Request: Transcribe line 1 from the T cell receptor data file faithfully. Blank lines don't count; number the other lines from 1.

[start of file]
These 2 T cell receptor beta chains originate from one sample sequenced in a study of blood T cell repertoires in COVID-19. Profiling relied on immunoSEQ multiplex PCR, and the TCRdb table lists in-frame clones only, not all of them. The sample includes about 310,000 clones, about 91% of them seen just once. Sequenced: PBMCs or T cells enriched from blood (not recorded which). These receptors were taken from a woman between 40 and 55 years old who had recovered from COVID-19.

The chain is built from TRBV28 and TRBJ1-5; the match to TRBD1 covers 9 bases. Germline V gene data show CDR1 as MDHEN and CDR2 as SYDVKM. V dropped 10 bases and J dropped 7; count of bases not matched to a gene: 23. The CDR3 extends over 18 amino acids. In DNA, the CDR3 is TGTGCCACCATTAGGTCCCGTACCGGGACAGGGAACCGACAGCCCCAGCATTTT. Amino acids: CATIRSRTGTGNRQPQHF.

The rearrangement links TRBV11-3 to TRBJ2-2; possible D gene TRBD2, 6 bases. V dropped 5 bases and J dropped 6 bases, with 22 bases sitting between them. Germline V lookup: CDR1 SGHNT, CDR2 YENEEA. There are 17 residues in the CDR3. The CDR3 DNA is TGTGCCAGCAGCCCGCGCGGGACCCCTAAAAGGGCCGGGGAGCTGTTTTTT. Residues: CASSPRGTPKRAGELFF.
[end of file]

These 2 T cell receptor beta chains originate from one sample sequenced in a study of blood T cell repertoires in COVID-19. Profiling relied on immunoSEQ multiplex PCR, and the TCRdb table lists in-frame clones only, not all of them. The sample includes about 310,000 clones, about 91% of them seen just once. Sequenced: PBMCs or T cells enriched from blood (not recorded which). These receptors were taken from a woman between 40 and 55 years old who had recovered from COVID-19.